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After-school art

Art major Aaron Navarro ’17 shows his students how to make their own journals.

It is 4 p.m. on a December afternoon, and a dozen middle-school students cluster around a bucket of gooey white liquid at the front of a classroom at Legacy Charter School in Greenville. Each clutches an unglazed clay plate as they await instructions about what to do next.

Standing over the bucket, Emily McPeters ’18, a Furman art major with a focus in ceramics, dips each plate one by one into the white goop in the bucket. She explains that the liquid is a ceramic glaze that will need to dry before the students can move on to the next step.

These middle schoolers (5th to 8th grade), led by Furman art students, are all participants in an after-school Art Club, a partnership between Legacy Charter School and Furman University that began this past September.

Alexis Hawkins ’17 demonstrates how to stitch a journal designed by one of the students.

The idea for the Art Club was hatched when Jessica Auguste, the coach of Legacy’s girls’ basketball team met Ross McClain, chair of Furman’s Art Department, last summer when she was working at a sports camp on the Furman campus. In the course of their conversation, McClain learned that the Legacy Charter School was short an art teacher.

McClain mentioned this to Marta Lanier, his department’s art program specialist, and wondered whether Furman art students might be interested in teaching the Legacy kids. “I thought it was a great idea,” declares Lanier, who oversees the Art Club from the Furman side, “as many of our students are interested in teaching and we don’t offer art education classes.”

Lanier got in touch with Elizabeth Toney, instructional coach and special education coordinator at Legacy Charter School, and proposed an after-school art club that would meet every other week. Thirty Legacy students signed up for the club, which is taught by a core group of five Furman art majors. Lanier and the Furman students design the curriculum and Furman provides all the materials for each session.

Back in the Legacy Charter classroom, the kids retrieve their plates after the glaze is dry and take them to their seats. Now comes the fun part: painting the plates.

Laurie, a 7th-grader, is painting a “pirate fox” on her plate, while Stephanie (7th grade) brushes on a rainbow, and Aaliyah (6th grade) decorates her plate with a snowflake. “I like making the plates,” Laurie says, “because I can use my own ideas and no one tells me what to do.”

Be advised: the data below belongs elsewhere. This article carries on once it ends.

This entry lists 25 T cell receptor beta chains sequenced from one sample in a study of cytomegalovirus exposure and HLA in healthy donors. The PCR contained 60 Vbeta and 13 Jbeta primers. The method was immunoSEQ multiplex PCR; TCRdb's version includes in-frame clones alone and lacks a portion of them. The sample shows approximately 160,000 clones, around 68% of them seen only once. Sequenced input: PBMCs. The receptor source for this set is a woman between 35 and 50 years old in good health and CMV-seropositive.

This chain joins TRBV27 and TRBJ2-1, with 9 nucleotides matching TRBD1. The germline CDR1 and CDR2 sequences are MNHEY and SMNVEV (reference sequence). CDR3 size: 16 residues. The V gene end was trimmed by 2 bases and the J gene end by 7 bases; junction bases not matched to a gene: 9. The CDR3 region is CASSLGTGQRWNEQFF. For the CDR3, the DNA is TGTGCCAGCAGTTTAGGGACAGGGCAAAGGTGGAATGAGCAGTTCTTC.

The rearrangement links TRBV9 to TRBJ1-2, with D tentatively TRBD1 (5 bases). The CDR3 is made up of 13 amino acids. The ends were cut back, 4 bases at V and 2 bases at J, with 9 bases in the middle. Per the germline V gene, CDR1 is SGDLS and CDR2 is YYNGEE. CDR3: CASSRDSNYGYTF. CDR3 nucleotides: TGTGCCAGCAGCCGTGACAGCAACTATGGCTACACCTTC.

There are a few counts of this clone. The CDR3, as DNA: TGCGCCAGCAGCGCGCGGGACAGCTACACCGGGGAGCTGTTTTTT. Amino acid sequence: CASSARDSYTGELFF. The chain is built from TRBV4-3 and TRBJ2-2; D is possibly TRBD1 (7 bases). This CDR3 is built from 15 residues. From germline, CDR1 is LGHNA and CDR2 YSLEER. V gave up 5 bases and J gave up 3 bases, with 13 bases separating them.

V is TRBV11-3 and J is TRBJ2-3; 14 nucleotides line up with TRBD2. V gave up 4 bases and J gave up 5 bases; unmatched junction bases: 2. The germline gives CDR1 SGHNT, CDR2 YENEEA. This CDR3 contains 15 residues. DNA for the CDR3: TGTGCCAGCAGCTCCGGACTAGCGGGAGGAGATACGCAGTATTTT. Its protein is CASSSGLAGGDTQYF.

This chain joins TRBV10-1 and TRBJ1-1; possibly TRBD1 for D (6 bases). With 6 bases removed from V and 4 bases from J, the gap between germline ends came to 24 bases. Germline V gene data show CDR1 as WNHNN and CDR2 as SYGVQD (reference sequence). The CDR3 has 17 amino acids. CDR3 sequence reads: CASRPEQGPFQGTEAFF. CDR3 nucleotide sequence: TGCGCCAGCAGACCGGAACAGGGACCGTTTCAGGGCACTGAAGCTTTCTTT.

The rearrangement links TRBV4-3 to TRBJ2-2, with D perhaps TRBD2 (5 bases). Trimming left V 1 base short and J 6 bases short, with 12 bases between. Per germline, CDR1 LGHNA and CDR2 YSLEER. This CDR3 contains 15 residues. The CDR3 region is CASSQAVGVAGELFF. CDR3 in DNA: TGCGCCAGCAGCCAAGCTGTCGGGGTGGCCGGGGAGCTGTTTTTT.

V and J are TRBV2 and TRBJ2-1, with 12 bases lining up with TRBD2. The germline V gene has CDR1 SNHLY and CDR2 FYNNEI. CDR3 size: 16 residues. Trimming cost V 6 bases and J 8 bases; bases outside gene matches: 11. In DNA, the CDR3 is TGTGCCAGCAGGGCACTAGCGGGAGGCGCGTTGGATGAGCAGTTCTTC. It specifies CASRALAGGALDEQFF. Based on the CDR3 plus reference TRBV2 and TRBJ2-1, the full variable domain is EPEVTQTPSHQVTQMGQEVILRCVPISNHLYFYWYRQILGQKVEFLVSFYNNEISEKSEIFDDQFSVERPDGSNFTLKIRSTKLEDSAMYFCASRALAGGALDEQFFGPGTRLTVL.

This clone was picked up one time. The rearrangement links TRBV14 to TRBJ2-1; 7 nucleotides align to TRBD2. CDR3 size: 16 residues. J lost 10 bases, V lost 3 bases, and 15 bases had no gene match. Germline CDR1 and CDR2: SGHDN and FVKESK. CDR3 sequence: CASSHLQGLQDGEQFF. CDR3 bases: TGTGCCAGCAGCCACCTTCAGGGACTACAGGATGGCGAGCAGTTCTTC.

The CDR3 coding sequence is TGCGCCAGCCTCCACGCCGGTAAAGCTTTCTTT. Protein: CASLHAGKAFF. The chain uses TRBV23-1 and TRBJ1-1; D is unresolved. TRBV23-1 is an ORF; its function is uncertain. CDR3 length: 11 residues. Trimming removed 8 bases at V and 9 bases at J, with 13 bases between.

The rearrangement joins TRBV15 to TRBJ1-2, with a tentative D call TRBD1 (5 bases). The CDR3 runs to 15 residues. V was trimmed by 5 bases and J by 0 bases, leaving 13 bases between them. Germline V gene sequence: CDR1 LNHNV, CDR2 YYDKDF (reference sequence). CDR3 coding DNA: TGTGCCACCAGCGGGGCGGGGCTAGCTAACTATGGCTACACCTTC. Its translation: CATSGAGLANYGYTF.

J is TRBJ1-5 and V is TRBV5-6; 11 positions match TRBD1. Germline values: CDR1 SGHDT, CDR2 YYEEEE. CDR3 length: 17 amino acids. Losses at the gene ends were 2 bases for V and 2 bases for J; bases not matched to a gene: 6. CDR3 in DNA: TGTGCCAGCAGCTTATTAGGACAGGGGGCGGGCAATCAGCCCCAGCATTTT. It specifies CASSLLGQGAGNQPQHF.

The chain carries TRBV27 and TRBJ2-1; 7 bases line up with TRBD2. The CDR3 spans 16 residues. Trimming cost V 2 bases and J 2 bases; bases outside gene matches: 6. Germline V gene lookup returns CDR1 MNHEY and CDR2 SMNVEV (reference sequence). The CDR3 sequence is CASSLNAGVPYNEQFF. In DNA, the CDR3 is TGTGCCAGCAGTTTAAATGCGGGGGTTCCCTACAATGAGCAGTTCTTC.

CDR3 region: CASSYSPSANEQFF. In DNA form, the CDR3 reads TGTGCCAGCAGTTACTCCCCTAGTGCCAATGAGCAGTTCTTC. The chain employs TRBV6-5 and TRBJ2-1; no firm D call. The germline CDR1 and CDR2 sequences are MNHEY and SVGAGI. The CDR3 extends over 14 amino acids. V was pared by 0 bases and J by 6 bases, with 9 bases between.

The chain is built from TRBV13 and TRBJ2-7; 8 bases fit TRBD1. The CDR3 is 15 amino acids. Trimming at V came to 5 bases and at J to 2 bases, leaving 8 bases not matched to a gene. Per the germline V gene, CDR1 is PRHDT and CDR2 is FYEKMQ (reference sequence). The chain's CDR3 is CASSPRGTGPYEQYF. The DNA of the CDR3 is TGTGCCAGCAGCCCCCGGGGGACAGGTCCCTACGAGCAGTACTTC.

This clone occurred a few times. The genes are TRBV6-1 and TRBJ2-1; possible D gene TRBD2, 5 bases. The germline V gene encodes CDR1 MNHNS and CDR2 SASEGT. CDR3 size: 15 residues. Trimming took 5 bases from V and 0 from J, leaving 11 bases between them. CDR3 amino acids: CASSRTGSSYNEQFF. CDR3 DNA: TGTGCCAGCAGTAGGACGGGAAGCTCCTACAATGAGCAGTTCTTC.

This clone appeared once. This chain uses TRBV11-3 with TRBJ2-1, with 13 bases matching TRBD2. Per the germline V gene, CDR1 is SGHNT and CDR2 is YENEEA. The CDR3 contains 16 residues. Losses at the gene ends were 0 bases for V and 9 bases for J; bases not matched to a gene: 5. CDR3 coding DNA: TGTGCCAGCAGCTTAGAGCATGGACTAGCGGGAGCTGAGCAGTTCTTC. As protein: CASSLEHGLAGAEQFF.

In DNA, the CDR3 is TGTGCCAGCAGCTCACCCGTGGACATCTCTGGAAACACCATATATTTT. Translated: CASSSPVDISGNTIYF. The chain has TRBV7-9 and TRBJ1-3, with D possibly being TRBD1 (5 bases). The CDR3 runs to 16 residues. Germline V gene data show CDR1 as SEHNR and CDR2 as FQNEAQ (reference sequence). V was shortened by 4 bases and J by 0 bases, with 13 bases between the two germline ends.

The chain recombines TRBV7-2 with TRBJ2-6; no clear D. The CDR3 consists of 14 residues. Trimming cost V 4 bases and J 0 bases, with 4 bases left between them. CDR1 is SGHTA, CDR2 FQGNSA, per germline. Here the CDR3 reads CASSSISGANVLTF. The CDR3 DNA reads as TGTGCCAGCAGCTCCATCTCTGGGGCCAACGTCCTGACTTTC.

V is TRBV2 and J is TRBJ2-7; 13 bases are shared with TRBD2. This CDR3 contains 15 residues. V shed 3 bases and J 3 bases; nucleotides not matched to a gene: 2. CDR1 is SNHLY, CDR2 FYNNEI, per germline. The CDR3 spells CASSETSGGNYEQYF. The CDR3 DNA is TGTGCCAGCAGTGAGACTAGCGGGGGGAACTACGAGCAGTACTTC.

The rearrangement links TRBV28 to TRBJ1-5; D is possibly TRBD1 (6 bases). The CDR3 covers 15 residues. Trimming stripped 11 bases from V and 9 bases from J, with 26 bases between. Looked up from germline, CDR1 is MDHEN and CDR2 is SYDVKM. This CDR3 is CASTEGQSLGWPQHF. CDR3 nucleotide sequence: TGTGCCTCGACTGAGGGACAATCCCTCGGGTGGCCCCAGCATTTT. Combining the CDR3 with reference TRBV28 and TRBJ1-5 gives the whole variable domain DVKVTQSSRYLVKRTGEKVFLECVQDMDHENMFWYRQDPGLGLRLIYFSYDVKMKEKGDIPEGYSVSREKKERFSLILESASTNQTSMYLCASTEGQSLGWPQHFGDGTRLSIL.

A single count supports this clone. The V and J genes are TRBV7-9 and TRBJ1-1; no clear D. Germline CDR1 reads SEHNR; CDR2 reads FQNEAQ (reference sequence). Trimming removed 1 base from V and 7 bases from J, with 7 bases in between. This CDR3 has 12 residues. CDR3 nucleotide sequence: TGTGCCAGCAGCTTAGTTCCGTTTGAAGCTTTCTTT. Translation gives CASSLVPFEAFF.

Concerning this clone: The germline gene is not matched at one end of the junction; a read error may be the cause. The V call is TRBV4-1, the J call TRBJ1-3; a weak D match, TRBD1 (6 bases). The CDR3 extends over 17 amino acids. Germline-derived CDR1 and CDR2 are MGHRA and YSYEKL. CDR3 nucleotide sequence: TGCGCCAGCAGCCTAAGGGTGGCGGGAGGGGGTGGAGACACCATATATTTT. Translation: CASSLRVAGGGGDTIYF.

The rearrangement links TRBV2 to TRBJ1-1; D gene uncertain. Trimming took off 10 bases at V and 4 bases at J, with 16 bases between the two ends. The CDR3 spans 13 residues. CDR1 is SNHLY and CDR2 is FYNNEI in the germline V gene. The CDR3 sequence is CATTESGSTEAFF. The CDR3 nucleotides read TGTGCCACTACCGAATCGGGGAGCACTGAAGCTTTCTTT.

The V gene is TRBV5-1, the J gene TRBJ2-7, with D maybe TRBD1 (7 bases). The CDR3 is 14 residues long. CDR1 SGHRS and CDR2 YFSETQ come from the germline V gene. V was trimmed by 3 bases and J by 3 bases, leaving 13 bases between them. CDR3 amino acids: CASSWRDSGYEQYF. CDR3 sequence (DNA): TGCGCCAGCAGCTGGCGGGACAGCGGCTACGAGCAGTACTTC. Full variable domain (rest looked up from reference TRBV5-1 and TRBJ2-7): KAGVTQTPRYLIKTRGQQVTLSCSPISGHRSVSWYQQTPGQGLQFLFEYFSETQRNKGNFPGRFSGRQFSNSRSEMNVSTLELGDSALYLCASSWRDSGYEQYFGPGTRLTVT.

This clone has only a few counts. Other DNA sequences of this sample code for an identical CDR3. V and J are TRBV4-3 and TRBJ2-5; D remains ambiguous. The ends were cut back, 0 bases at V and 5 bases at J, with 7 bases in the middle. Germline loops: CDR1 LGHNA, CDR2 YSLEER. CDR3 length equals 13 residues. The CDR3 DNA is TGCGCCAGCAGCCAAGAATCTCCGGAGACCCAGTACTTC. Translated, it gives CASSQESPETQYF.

It’s this type of artistic freedom of expression that keeps the kids excited about the club. “It’s great that the students are able to have an after-school experience with a set goal that they can be proud of,” states Toney, who sponsors the club. Going forward, she would like to see the Art Club work on a piece, such as a mural, that could be displayed permanently at the school.

Listening closely to a lesson on journal-making.

The collaboration between Furman University and the Legacy Charter School is a win-win for both groups of students. “I am constantly inspired by the Legacy students’ tenacity to succeed despite the hindrance of their socio-economic backgrounds,” says Alexis Hawkins ’17, “and I’m absolutely honored to be a part of their middle-school education. This art club allows students’ imaginations and dreams to come into fruition as they get to work with college students who have sat in their positions just years before.”

These kids have the best energy and are truly excited to try out new projects,” adds Rowan Griscom ’17. “Their creativity really shines and they have a lot of fun with art. They always have me laughing throughout the entire class. Teaching the art club for these kids is the highlight of my week.”

Elizabeth Toney sees it from yet another perspective. “Our school’s mission is that every student goes to and completes college, so being able to build a relationship with the Furman students is so beneficial to them.”

For the kids, it’s simpler than that. “I love Art Club,” Stephanie exclaims, “because we can do whatever we want—and I like getting my hands messy!”

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